The firm charges a different set of fees for its investment management services. These asset management fees are based on a percentage of assets under management and may vary between 0.25% per quarter (for the first $2 million) to 0.125% per quarter (for portfolios in excess of $5 million).
Another example is White Horse Advisors, a firm that charges clients a fee based upon the market value of each portfolio.
White Horse Advisors Fee Structure
Image Source: White Horse Advisors
Average Financial Advisor Income Per Client (AUM)
Key Considerations: Factors That Would Cause a Firm’s Fees to Divert from Average Fees
As mentioned above, a lot of variables go into wealth management, financial advisor, and financial planner fee structures. Your advisor or asset manager might charge a lot more or a lot less than the average financial advisor fee rates presented in this article.
Below are some considerations that determine the specific fees charged by a financial advisor relative to the average financial advisor fees presented in this article:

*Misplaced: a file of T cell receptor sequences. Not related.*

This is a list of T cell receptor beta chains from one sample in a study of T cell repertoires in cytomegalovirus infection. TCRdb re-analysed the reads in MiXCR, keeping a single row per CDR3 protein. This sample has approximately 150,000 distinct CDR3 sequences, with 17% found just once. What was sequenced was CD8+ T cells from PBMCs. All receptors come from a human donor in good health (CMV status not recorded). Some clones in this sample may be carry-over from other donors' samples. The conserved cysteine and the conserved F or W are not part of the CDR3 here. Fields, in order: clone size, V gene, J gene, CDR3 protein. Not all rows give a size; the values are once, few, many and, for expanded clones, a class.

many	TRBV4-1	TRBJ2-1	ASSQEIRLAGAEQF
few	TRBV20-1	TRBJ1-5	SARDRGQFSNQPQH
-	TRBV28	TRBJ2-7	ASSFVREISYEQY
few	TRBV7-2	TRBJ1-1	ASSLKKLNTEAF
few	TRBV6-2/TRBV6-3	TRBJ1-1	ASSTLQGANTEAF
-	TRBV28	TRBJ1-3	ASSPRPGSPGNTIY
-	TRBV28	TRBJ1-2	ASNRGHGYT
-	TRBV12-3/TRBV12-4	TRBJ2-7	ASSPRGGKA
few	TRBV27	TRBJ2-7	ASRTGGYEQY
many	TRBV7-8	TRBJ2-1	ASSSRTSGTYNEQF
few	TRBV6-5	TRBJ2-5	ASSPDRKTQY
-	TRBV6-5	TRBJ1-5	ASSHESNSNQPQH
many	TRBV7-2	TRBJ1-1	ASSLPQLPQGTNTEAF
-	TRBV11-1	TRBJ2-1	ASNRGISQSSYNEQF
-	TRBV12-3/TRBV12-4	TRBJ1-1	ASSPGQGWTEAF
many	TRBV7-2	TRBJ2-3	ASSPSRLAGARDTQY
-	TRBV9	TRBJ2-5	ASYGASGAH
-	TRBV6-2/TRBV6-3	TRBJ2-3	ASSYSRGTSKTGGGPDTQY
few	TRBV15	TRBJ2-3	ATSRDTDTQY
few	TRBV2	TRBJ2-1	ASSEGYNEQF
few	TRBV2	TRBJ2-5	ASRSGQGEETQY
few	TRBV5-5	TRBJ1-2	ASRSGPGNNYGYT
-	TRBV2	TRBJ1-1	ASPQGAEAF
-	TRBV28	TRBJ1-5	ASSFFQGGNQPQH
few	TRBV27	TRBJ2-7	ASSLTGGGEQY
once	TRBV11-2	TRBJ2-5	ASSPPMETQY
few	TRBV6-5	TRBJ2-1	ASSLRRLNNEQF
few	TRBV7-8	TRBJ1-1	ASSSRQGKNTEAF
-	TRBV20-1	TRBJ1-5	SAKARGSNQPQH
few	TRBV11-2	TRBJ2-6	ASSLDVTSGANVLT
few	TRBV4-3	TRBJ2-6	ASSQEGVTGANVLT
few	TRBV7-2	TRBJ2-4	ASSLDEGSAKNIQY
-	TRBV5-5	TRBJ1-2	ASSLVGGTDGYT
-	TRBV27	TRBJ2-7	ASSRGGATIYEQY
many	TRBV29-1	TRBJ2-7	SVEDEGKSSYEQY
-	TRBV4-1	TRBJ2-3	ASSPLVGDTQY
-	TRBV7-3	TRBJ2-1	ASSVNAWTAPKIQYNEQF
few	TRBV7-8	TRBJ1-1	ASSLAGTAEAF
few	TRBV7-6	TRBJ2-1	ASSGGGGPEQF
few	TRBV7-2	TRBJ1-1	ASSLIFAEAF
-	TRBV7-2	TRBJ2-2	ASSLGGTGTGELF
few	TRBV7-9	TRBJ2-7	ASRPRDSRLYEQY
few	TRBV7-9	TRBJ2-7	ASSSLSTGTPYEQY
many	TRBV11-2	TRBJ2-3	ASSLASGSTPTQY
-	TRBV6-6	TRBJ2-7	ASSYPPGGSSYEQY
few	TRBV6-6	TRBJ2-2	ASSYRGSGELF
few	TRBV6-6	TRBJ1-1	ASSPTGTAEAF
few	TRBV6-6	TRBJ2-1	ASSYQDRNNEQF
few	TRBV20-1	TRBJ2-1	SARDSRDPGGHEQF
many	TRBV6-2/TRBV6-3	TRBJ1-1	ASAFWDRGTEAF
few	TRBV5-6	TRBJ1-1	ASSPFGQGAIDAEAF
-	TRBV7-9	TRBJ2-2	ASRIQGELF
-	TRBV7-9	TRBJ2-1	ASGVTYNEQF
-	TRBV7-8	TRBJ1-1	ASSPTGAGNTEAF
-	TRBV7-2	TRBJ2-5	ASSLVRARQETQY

- Some financial advisors charge a specific percentage for assets under management. However, these advisors might also provide clients with ongoing financial advice and planning services. These additional services could affect the quoted fees.
- In addition, a financial advisor’s fees could be much higher than the averages listed here because such an advisor/asset manager might perform highly complex investing strategies with an aim of outperforming the S&P 500. Such strategies normally involve more resources, research, and costs, which are reflected in the higher asset management fees being charged by the advisor.
- An advisor who merely invests his or her clients’ fund in safe assets (mutual funds, bonds, etc.) might charge a much lower fee than the financial advisor fee averages referenced in this article.
In addition, the size of your portfolio is a key element in determining financial advisor fees and comparison. The higher your account size, the lower investment management fees you should expect to pay.